The tech world, needless to say, is full of men. There are growing numbers of female tech entrepreneurs, but their cohort is still dwarfed by the male one. So it may be a strange place to search for Mother's Day stories.
Nevertheless, male entrepreneurs can carry a woman's legacy forward. So in that spirit, Inc. spoke with two entrepreneurial sons -- one on the East Coast, the other on the West -- about how their hard-working mothers influenced their careers. Ben Chestnut, co-founder of MailChimp in Atlanta, and Tony Xu, co-founder of DoorDash in San Francisco, both credit their moms with exposing them to business acumen early on.
Ben Chestnut, MailChimp
Chestnut, whose email marketing platform earns hundreds of millions of dollars in annual revenue, says his mother, Noi, was an inveterate entrepreneur. She owned a salon back in Bangkok, Thailand, but had to give it up when she moved to America with Chestnut's father.
As a child, Chestnut recalls his mom having a variety of side hustles, working on "whatever she could do to make a little bit more money." Her efforts included running a salon in the kitchen for friends and neighbors, but that wasn't all. "She would make dishes in the morning and sell them by the plate," Chestnut says. "She would sell stuff from our garden."
Now, he views his mother's efforts in the framework of a tech company. "She was adding products; she was merchandising," he explains. "But she never glamorized it or made it a big deal. It was just what you do to survive." That was the mentality Chestnut used when he launched Mailchimp in 2001, after getting laid off from a dot-com. He remembers saying to himself: "Okay, no big deal. I've always wanted to start a business, let me just do that."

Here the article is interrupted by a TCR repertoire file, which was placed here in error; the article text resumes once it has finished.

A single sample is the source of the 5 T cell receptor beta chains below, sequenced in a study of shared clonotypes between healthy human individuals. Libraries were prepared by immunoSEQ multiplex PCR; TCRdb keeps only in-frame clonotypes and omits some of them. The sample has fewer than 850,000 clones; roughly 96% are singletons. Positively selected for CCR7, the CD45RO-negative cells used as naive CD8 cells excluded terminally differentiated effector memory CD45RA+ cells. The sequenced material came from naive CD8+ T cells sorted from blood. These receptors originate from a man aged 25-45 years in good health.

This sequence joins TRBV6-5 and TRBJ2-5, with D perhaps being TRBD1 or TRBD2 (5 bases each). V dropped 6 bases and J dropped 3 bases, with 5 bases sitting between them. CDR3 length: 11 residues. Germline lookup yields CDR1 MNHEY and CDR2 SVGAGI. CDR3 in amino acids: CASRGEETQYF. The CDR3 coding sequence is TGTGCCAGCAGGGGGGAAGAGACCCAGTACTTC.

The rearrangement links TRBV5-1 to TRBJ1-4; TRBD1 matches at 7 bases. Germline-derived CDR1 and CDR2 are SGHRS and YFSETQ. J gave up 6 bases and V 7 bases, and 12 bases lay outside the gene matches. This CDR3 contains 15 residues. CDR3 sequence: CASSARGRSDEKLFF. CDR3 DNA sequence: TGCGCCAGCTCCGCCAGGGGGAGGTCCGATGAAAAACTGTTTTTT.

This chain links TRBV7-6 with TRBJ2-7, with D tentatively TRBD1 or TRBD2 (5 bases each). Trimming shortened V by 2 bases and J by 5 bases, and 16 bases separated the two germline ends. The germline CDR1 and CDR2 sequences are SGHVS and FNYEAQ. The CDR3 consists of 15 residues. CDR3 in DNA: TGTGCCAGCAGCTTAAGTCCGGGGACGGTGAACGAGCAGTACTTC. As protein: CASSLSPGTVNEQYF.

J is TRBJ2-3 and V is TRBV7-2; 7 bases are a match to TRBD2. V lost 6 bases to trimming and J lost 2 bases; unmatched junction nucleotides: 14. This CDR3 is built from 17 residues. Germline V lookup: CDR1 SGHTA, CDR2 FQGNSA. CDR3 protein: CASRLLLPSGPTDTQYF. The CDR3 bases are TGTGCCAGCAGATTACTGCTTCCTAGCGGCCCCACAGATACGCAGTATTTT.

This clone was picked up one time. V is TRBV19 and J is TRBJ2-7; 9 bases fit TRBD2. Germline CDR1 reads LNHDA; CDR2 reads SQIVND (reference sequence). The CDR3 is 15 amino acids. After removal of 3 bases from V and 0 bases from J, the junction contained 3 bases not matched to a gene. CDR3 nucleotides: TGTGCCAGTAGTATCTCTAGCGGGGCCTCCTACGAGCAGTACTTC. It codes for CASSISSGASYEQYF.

Chestnut adds that the amount of hype around modern startups has obscured the basics. "The reality of it is that you're trying to come up with a product to sell, to make some money and serve a customer," he says. "There's really nothing more to it than that."
It's a lesson that Chestnut learned in his own kitchen while growing up.
Tony Xu, DoorDash
Xu, whose food-delivery startup DoorDash has been valued at $700 million, says his entrepreneurial mom, Julie Cao, emigrated from China to the United States, getting her first job as an entry-level waitress. Then she worked her way up to managing the whole restaurant. She saved her paychecks until she had enough capital to start an acupuncture and medical clinic, first in Champagne, Illinois, and later in the San Francisco Bay Area.
Xu's mother started out working a restaurant, because her Chinese medical degree wasn't recognized in America. That didn't stop her. "It's one of the reasons why she's an inspiration to me," Xu explains. "She's not just a fighter and entrepreneur, but whenever there's been a roadblock in her life, she's always found a way around it. She's always been able to push through regardless of the odds or the obstacles stacked against her."
As a young child, Xu says he didn't fully grok the significance of what his mother was doing. But then later, "in my teenage years, when I was building websites for her medical clinic, I started realizing what it meant to be your own boss and an entrepreneur," he says.
Xu's mother also let him see the books when he was a child. "As a kid, I wasn't good at many things, but I was pretty good with numbers," he says. "I always knew how the accounting worked for a restaurant. That taught me very early on that a restaurant's to-go business is more profitable than their in-store business." Since DoorDash primarily works with restaurants, his mother's background has come in handy. "That's a fact that I still carry with me today, twenty years later," he says.
Mothers work hard, whether they own businesses or not. The ones who do head up their own companies sometimes inspire their children to pursue entrepreneurship, as Chestnut and Xu's stories indicate. Getting your product into the market might be a little easier when you've seen your mom do it before.